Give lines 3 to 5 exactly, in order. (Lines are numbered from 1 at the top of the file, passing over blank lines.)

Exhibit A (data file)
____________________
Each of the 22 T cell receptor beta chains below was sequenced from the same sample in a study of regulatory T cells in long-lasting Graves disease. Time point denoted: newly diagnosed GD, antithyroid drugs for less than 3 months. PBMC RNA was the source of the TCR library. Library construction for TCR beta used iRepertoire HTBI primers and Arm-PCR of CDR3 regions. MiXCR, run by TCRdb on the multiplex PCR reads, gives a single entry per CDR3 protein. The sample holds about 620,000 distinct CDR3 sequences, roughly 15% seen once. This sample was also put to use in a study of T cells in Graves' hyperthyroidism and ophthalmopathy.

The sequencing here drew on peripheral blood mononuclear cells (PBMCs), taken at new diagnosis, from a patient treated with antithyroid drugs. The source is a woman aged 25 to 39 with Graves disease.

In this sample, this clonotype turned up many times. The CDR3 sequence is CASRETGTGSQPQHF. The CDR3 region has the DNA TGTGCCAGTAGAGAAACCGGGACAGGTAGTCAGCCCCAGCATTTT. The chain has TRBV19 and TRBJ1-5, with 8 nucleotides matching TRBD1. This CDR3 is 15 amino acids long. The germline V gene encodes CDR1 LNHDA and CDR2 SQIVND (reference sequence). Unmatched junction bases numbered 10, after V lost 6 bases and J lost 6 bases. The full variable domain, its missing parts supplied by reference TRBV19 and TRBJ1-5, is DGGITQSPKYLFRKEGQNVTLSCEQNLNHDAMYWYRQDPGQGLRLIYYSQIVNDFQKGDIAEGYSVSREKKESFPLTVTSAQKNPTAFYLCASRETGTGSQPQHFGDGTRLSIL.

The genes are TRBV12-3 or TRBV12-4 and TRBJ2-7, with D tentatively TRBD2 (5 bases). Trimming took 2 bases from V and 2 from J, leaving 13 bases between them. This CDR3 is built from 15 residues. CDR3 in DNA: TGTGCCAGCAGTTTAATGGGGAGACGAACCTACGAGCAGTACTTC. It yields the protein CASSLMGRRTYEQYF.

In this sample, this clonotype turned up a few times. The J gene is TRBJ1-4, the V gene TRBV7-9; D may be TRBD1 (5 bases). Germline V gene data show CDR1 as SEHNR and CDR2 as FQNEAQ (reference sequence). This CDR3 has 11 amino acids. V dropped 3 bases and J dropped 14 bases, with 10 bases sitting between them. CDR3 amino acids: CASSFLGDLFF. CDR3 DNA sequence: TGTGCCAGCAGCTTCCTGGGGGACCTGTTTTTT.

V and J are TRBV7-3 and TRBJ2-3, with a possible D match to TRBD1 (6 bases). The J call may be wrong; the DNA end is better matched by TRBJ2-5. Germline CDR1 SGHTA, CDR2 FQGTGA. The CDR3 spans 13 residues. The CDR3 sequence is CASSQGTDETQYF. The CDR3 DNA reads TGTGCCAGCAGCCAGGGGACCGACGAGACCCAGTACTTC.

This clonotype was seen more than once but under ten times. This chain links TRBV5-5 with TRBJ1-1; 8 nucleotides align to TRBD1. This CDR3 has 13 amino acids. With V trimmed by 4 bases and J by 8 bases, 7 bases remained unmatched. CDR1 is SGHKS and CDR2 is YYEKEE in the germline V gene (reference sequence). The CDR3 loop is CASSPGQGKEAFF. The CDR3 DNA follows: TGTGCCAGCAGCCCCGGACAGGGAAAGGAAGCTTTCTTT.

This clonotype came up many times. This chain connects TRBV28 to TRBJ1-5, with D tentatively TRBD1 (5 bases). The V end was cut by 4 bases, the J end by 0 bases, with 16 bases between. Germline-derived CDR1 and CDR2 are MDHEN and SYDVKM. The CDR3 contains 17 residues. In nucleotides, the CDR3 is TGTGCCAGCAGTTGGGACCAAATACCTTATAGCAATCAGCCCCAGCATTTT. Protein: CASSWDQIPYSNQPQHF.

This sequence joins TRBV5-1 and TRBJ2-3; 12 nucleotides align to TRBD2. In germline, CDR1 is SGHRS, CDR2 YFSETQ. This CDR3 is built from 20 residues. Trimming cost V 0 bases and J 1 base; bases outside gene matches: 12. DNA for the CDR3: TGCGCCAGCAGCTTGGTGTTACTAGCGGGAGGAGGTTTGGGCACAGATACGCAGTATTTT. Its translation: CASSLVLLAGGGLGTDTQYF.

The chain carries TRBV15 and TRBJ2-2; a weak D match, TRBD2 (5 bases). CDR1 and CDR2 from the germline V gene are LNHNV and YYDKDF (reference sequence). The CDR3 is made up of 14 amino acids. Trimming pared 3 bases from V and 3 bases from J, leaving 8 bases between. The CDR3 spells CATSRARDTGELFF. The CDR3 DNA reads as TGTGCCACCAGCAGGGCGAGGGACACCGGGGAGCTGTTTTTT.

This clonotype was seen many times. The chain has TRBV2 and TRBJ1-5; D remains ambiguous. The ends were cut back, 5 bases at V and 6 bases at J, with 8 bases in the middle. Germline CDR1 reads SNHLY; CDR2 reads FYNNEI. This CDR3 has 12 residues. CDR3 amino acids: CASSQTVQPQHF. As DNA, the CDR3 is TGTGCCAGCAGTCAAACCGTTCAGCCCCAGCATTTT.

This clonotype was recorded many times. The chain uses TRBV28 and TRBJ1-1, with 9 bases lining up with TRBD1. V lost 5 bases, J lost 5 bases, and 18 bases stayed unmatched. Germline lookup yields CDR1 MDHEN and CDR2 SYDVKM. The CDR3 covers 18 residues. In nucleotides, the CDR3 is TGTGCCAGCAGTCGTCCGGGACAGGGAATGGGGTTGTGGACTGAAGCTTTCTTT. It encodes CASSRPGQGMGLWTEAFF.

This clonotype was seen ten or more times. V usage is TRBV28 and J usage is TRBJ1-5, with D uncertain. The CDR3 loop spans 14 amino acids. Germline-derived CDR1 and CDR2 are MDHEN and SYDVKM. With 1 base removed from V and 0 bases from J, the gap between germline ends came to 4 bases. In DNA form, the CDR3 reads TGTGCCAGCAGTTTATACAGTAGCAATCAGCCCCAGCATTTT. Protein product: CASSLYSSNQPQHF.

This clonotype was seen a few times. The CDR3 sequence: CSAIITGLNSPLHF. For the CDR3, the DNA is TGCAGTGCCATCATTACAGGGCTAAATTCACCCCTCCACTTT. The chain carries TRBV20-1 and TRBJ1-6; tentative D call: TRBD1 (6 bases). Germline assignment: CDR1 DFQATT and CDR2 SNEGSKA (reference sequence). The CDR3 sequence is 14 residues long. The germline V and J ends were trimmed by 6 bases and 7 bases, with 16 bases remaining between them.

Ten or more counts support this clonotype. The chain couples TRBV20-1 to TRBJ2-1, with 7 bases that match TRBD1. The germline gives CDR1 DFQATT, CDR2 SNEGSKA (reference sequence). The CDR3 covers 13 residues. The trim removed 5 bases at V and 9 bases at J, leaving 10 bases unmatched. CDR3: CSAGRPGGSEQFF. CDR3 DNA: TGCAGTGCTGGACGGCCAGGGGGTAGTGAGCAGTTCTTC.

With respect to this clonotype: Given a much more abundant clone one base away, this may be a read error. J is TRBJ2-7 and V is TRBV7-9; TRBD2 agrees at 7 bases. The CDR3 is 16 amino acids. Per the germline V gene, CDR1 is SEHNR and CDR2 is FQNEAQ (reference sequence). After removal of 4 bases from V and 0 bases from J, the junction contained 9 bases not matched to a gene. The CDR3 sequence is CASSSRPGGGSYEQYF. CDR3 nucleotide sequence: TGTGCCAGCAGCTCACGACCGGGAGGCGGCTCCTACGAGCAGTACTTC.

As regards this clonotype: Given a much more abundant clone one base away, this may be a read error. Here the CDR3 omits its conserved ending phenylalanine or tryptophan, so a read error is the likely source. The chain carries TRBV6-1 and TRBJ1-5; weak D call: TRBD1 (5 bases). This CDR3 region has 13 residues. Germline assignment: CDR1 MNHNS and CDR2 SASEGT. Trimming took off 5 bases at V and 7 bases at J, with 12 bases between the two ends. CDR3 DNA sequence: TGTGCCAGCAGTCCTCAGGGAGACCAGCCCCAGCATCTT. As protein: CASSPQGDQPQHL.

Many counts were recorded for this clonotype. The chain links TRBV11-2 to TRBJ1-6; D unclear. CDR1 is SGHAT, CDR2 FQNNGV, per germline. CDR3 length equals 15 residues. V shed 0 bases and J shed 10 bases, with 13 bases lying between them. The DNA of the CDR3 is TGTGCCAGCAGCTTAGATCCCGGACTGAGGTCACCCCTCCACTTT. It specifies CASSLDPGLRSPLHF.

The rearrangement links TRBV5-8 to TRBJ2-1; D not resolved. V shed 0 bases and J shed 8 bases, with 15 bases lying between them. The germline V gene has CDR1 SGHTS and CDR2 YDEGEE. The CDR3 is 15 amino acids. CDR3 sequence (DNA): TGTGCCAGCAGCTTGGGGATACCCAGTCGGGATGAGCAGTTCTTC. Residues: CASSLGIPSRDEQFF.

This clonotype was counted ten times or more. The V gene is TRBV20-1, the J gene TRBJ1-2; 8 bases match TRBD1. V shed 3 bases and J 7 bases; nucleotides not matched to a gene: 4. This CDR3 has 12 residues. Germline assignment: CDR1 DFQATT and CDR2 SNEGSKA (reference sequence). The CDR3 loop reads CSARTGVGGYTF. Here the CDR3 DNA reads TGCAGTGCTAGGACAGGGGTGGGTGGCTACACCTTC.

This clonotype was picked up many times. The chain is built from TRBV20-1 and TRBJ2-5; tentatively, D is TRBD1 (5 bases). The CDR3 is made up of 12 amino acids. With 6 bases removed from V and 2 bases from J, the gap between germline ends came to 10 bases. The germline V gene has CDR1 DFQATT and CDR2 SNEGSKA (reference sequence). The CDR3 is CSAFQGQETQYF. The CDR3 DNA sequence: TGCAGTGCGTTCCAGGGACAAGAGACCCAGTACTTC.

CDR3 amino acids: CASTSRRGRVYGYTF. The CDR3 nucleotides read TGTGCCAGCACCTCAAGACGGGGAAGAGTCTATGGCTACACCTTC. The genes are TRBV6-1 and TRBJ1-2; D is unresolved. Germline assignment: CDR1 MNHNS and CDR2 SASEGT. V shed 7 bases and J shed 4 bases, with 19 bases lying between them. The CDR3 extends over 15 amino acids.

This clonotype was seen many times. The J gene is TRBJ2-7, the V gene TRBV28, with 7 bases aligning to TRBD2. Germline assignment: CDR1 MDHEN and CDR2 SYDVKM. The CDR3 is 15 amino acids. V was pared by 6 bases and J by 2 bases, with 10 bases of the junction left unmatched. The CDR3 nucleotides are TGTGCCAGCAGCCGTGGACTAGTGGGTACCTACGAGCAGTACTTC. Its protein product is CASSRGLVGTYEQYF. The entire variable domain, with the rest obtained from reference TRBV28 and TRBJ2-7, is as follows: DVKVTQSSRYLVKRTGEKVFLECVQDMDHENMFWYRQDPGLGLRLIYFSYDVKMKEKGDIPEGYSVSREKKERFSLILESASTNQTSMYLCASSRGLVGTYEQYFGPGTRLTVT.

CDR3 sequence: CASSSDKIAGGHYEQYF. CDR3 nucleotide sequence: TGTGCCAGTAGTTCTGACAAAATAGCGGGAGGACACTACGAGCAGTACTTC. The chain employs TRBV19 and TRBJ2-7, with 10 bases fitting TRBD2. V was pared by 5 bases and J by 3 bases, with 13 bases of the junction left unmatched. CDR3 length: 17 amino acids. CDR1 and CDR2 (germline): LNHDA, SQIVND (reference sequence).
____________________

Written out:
In this sample, this clonotype turned up many times. The CDR3 sequence is CASRETGTGSQPQHF. The CDR3 region has the DNA TGTGCCAGTAGAGAAACCGGGACAGGTAGTCAGCCCCAGCATTTT. The chain has TRBV19 and TRBJ1-5, with 8 nucleotides matching TRBD1. This CDR3 is 15 amino acids long. The germline V gene encodes CDR1 LNHDA and CDR2 SQIVND (reference sequence). Unmatched junction bases numbered 10, after V lost 6 bases and J lost 6 bases. The full variable domain, its missing parts supplied by reference TRBV19 and TRBJ1-5, is DGGITQSPKYLFRKEGQNVTLSCEQNLNHDAMYWYRQDPGQGLRLIYYSQIVNDFQKGDIAEGYSVSREKKESFPLTVTSAQKNPTAFYLCASRETGTGSQPQHFGDGTRLSIL.

The genes are TRBV12-3 or TRBV12-4 and TRBJ2-7, with D tentatively TRBD2 (5 bases). Trimming took 2 bases from V and 2 from J, leaving 13 bases between them. This CDR3 is built from 15 residues. CDR3 in DNA: TGTGCCAGCAGTTTAATGGGGAGACGAACCTACGAGCAGTACTTC. It yields the protein CASSLMGRRTYEQYF.

In this sample, this clonotype turned up a few times. The J gene is TRBJ1-4, the V gene TRBV7-9; D may be TRBD1 (5 bases). Germline V gene data show CDR1 as SEHNR and CDR2 as FQNEAQ (reference sequence). This CDR3 has 11 amino acids. V dropped 3 bases and J dropped 14 bases, with 10 bases sitting between them. CDR3 amino acids: CASSFLGDLFF. CDR3 DNA sequence: TGTGCCAGCAGCTTCCTGGGGGACCTGTTTTTT.